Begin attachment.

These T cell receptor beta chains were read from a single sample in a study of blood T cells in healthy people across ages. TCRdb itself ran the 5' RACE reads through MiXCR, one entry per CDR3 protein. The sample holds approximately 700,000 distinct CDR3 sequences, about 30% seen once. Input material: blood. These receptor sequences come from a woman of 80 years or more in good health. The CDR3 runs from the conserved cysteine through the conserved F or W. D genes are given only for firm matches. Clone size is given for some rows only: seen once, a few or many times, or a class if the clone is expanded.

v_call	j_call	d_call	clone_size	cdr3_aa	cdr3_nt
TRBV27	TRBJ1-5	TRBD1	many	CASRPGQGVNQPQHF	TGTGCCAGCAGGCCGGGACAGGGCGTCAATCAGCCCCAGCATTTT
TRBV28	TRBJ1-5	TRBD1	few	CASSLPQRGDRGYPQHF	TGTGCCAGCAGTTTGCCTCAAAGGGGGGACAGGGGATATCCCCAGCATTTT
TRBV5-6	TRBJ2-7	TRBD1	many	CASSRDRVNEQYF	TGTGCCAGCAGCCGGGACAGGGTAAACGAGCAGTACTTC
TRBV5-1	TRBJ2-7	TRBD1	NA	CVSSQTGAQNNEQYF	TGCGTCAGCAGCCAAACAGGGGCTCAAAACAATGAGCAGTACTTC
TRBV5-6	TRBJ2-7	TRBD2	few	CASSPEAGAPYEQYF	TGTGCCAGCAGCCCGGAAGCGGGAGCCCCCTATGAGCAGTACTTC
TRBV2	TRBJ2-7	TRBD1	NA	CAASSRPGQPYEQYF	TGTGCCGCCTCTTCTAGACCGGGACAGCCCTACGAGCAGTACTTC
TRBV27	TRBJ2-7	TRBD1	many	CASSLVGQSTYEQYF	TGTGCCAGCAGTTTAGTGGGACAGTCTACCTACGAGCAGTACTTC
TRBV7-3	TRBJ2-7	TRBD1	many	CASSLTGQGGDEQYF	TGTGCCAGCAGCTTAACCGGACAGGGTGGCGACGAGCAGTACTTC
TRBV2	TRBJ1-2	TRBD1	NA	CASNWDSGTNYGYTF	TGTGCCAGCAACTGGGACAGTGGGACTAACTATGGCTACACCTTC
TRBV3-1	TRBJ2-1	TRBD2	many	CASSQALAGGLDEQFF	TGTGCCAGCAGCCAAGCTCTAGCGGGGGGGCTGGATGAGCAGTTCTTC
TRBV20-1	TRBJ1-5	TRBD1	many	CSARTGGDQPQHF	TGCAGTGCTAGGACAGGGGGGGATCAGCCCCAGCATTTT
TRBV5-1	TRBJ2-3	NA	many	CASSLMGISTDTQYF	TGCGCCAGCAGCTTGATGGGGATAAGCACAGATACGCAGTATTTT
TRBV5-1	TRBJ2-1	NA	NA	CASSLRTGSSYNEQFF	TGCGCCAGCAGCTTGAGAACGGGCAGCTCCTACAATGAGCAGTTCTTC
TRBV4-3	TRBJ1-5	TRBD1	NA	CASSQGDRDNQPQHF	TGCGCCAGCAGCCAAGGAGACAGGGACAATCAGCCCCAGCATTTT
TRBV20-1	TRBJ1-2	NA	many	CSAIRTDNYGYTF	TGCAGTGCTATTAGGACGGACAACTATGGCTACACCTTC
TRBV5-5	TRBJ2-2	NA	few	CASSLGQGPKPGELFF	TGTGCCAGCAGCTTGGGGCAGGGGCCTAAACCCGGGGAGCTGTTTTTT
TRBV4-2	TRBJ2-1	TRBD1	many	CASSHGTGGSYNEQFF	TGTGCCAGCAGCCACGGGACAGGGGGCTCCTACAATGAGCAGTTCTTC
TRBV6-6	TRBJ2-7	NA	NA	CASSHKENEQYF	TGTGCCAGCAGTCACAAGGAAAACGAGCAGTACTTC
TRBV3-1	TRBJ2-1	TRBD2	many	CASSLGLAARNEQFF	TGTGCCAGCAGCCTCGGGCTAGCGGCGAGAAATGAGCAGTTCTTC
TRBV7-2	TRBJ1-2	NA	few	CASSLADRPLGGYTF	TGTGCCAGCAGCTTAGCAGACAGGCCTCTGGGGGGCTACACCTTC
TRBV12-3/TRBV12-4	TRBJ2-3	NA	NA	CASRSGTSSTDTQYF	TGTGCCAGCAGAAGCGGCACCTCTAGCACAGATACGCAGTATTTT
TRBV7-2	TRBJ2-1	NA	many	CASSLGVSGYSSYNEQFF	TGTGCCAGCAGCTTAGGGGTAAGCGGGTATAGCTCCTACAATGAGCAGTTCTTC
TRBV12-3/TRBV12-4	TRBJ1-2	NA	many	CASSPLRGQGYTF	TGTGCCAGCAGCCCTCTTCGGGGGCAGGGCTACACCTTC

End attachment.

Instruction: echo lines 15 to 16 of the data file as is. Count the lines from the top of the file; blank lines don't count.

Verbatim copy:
TRBV5-1	TRBJ2-1	NA	NA	CASSLRTGSSYNEQFF	TGCGCCAGCAGCTTGAGAACGGGCAGCTCCTACAATGAGCAGTTCTTC
TRBV4-3	TRBJ1-5	TRBD1	NA	CASSQGDRDNQPQHF	TGCGCCAGCAGCCAAGGAGACAGGGACAATCAGCCCCAGCATTTT